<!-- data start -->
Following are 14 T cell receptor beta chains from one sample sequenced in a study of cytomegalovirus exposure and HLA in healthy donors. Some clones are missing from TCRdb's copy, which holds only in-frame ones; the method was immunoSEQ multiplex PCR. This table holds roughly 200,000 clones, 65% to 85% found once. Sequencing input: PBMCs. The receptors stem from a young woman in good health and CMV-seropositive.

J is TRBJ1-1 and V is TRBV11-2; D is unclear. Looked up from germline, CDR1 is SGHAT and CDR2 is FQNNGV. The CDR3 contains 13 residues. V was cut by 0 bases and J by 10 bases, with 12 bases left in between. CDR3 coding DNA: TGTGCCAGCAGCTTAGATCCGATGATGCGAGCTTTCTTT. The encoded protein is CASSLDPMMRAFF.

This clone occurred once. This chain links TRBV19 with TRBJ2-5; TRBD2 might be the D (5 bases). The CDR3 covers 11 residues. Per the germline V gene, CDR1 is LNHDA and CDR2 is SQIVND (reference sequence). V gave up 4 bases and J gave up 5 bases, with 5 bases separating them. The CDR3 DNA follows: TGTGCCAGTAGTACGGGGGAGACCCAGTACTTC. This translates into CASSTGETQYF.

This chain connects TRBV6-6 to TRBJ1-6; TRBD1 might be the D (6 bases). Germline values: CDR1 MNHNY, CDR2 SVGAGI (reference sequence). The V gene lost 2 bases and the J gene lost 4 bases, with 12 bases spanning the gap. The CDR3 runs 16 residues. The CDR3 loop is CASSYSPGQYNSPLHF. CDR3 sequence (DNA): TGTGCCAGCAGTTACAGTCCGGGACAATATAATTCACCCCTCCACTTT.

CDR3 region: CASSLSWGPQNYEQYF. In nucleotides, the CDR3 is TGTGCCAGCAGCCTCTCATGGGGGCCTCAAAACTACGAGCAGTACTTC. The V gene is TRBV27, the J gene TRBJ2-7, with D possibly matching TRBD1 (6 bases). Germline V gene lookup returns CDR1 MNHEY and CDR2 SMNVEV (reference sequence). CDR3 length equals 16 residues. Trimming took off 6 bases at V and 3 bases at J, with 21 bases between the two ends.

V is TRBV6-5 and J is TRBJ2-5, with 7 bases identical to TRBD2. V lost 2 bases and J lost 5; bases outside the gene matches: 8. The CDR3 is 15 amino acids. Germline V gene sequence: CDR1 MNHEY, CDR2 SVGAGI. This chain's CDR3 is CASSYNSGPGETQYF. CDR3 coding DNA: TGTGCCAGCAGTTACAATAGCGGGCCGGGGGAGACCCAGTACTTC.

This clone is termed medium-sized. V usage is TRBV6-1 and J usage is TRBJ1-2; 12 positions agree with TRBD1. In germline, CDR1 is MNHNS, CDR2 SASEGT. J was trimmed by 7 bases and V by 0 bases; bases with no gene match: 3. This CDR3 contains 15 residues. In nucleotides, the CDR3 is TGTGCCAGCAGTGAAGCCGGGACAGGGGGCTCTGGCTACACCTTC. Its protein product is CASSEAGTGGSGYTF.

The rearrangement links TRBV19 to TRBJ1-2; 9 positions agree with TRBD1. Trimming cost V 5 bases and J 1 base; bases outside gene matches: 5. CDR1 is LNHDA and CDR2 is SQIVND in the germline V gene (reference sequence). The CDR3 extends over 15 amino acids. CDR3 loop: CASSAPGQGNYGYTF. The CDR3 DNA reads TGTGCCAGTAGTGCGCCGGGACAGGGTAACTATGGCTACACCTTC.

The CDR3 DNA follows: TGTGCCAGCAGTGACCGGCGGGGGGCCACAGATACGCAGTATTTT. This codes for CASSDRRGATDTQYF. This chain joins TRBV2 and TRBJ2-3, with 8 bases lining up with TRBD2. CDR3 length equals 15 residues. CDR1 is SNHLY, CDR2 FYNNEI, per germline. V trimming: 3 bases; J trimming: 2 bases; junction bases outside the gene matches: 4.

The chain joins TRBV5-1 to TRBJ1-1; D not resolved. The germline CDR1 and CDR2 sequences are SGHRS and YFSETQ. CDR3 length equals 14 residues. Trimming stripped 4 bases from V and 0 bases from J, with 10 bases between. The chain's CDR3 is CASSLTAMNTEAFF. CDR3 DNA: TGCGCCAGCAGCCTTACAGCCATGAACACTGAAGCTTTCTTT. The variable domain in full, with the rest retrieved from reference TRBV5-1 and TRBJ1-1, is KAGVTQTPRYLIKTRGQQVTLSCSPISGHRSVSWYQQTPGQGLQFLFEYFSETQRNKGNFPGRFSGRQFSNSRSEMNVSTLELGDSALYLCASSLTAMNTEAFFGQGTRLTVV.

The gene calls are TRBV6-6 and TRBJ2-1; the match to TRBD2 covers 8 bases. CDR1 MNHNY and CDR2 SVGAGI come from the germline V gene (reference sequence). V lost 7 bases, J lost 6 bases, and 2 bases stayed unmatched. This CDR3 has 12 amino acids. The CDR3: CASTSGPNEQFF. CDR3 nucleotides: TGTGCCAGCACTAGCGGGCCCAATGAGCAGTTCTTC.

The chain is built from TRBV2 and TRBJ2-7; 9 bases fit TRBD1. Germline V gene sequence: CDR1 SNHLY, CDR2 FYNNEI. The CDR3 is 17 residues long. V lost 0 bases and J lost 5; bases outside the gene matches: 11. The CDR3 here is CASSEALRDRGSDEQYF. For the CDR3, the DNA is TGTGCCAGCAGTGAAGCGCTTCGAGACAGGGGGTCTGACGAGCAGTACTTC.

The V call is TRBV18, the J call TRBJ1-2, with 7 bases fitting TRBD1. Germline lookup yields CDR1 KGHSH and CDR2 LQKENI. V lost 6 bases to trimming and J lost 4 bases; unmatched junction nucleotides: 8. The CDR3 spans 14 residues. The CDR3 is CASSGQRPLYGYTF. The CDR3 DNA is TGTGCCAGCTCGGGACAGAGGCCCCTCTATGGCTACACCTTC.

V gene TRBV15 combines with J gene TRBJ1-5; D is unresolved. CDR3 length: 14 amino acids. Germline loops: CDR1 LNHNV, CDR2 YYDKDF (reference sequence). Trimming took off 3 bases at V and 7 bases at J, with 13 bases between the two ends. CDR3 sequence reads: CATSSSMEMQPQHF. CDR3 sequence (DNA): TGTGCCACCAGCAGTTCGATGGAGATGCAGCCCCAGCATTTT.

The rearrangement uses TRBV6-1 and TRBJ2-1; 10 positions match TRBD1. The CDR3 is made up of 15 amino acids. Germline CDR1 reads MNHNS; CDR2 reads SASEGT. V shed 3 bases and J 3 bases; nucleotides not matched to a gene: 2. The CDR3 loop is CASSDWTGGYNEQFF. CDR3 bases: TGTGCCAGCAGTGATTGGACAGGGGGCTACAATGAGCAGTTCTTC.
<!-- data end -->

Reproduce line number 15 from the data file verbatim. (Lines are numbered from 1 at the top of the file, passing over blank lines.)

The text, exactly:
The rearrangement uses TRBV6-1 and TRBJ2-1; 10 positions match TRBD1. The CDR3 is made up of 15 amino acids. Germline CDR1 reads MNHNS; CDR2 reads SASEGT. V shed 3 bases and J 3 bases; nucleotides not matched to a gene: 2. The CDR3 loop is CASSDWTGGYNEQFF. CDR3 bases: TGTGCCAGCAGTGATTGGACAGGGGGCTACAATGAGCAGTTCTTC.